The original intent was to establish townships exactly 6 miles square with subdivisions of 36 one mile square sections. But because of technical problems including crude measuring instruments and earth curvature issues, the present system is now a culmination of revisions addressing these problems. This "new" system also replaced "metes and bounds" surveys of the U.S. colonial period.
As it still is today, the original system's initial points started off a true north-south line know as a principal meridian and a true east-west base line corresponding to a parallel of latitude (see sample grid). These two lines constituting the main axes of the survey system, are divided into tracts approximately 24 miles squares north snd south of the base line, subdivided into 16 townships each of which are then subdivided into 36 sections. This theoretical section, township and range grid (or STR) converges as it moves north so the actual survey grid (and the acreage) changes in tracts and from tract to tract when corners are closed and when compromised by inaccurate surveys.
Understanding and Reading Township and Range MapsDownload this township/range image for illustration: A Basic Township and Range Grid
A township measures the north/south distance from its parallel base line. A township that theoretically measures 6 miles and is that first six miles north of the base line is described as township one north and written as T1N. The second six miles would be T2N, then T3N and so on.
A township that surveys the the first six miles south and below the base line is described as township one south and written as T1S. The second six miles would be T2S, T3S and so on.
A range measures the east/west distance from its dedicated principal meridian. Like townships, ranges are also 6 miles in distance so the first six miles west of the principal meridian would be described as range one west and written as R1W, the second would be R2W. The first six miles east would be R1E then R2E and so on.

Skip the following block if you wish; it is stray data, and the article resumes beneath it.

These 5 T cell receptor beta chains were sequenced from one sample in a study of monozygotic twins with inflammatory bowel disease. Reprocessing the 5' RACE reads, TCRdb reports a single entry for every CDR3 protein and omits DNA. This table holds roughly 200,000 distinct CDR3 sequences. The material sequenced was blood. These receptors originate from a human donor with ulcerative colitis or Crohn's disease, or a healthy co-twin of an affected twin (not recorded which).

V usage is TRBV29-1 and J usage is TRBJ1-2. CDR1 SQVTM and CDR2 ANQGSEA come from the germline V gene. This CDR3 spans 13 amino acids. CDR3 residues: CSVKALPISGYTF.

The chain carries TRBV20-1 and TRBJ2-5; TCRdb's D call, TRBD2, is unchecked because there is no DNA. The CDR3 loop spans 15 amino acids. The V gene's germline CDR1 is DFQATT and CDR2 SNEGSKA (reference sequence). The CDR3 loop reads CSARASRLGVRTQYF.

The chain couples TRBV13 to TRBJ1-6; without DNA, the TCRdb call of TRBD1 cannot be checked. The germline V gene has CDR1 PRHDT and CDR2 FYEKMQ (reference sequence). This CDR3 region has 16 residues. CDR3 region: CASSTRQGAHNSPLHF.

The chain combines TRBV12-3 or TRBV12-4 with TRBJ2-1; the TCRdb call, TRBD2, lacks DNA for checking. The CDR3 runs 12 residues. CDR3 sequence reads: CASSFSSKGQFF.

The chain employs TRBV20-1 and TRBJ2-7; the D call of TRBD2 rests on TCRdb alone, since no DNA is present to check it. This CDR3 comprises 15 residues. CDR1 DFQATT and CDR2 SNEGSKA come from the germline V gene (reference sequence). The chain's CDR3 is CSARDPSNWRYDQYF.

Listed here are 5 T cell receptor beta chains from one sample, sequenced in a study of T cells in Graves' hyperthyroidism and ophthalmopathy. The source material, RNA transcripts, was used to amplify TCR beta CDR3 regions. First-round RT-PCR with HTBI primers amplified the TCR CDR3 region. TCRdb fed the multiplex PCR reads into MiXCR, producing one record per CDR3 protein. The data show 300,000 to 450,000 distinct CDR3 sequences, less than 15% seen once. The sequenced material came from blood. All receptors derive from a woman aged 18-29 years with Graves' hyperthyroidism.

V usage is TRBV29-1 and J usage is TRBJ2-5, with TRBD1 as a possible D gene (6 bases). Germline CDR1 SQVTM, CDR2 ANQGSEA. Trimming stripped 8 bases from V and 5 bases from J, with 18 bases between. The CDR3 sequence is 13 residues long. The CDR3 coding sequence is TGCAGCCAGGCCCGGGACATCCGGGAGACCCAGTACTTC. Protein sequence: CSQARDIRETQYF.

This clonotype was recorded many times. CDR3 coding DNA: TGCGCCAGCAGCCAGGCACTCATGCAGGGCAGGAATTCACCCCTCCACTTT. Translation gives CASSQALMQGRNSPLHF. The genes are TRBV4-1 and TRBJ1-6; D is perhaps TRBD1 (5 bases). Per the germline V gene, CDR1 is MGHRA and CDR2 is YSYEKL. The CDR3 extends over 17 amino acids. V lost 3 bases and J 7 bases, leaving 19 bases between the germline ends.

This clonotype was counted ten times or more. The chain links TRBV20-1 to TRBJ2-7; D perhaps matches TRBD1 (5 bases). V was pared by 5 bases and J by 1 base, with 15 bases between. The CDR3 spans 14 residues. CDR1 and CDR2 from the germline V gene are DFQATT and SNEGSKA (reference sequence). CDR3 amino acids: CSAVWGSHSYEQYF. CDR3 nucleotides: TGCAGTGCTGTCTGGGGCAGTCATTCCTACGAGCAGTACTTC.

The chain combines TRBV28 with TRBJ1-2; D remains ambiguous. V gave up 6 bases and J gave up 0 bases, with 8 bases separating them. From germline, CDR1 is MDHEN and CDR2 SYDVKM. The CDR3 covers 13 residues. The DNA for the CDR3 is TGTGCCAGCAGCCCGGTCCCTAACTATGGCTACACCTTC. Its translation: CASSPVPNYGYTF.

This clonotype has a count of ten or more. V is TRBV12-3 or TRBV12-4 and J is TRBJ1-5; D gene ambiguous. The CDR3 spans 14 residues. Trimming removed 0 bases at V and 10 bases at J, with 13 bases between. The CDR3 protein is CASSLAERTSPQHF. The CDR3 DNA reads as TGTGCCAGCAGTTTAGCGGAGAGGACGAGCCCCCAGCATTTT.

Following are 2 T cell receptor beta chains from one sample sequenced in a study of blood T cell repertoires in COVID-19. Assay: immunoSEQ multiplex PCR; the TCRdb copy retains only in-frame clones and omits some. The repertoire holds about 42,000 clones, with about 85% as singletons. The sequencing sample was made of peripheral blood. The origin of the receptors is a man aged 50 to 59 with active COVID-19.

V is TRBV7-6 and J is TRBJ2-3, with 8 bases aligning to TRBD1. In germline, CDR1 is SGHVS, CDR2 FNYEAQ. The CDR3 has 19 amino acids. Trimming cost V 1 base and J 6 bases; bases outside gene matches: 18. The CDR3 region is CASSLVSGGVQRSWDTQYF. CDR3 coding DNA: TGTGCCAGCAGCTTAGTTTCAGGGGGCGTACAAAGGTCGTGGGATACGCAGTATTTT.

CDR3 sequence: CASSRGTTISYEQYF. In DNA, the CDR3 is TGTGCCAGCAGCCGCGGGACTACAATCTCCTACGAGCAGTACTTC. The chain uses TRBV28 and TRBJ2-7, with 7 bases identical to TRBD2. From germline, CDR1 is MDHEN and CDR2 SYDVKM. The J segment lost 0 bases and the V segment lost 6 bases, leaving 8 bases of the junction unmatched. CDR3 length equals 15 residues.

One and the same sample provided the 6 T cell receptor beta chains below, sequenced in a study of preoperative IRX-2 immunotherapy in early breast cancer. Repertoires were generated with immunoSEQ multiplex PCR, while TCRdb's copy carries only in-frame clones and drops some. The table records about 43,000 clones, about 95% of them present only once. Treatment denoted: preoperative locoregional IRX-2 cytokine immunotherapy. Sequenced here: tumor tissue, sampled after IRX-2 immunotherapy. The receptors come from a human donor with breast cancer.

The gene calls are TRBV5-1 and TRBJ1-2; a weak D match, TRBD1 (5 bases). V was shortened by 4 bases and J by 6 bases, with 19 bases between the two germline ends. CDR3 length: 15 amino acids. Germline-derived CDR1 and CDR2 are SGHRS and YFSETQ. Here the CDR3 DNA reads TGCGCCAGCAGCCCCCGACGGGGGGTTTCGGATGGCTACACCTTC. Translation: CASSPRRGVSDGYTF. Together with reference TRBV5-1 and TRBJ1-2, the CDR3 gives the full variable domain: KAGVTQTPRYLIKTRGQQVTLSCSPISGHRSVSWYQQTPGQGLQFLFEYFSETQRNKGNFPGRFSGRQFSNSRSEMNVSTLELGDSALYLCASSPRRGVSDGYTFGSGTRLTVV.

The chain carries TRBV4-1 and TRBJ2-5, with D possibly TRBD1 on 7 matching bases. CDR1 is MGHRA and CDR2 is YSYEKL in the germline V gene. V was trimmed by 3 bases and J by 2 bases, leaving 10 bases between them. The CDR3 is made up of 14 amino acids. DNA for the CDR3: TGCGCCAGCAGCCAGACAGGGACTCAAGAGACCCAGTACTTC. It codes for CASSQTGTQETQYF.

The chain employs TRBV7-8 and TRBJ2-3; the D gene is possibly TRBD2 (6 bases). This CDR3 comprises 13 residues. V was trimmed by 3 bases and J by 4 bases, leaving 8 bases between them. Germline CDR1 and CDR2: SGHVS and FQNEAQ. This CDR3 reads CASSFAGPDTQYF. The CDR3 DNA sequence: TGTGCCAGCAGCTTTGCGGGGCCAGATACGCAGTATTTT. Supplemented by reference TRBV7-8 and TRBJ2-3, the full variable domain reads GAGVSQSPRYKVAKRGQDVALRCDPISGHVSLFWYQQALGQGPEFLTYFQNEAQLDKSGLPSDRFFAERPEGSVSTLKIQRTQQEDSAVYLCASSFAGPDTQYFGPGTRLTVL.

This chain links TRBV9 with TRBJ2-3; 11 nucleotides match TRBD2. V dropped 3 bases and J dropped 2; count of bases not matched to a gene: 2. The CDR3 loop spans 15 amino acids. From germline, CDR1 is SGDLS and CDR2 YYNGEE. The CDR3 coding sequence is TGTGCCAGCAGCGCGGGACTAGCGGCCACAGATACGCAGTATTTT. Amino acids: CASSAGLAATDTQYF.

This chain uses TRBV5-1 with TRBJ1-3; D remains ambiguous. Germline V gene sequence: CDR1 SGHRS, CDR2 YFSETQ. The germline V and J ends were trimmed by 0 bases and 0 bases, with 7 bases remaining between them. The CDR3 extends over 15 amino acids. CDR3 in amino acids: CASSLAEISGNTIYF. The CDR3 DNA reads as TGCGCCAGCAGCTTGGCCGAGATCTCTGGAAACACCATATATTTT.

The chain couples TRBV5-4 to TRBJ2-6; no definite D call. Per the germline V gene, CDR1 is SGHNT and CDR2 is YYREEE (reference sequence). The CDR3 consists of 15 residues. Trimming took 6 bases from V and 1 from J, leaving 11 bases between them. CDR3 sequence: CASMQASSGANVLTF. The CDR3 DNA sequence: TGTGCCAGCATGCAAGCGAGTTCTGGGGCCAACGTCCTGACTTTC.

With two grid coordinates off the 24 mile mosaic (example: T1N,R1N), you can determine the exact square township and the process of land or forest location begins.
Determining Sections and Quarter SectionsFirst, download this section image for illustration: A Basic Section Grid
Townships are divided into 36 miles square "sections" and each section is identified with a number based on its grid position. The northeastern-most section is considered the first section, labeled "1", with those following taking the next number to the west to complete a six section first row. Below section 6 is the second row's section 7 and each is numbered to 12 going east. This snakelike pattern is continued to the southeastern-most section 36 and all these sections make up the township.Now, download this quarter section image for illustration: A Basic Quarter Section Grid
Sections (each being 660 acres) are again subdivided into quarters. They are usually described as the northeast, northwest, southeast, and southwest quarters of the section. These "quarter sections" contain 160 acres.Not done yet. Each of the above quarters can be divided again into quarters and these divisions called a "forty" or 40 acres. So, when describing the survey description's STR, the smallest quarter is followed by the largest quarter, then the section, and then the township and range. One example could be: SE 1/4, NE 1/4, S14, T8S, R2E and is read as the southeast quarter of the northeast quarter of section fourteen, township eight south, range two east.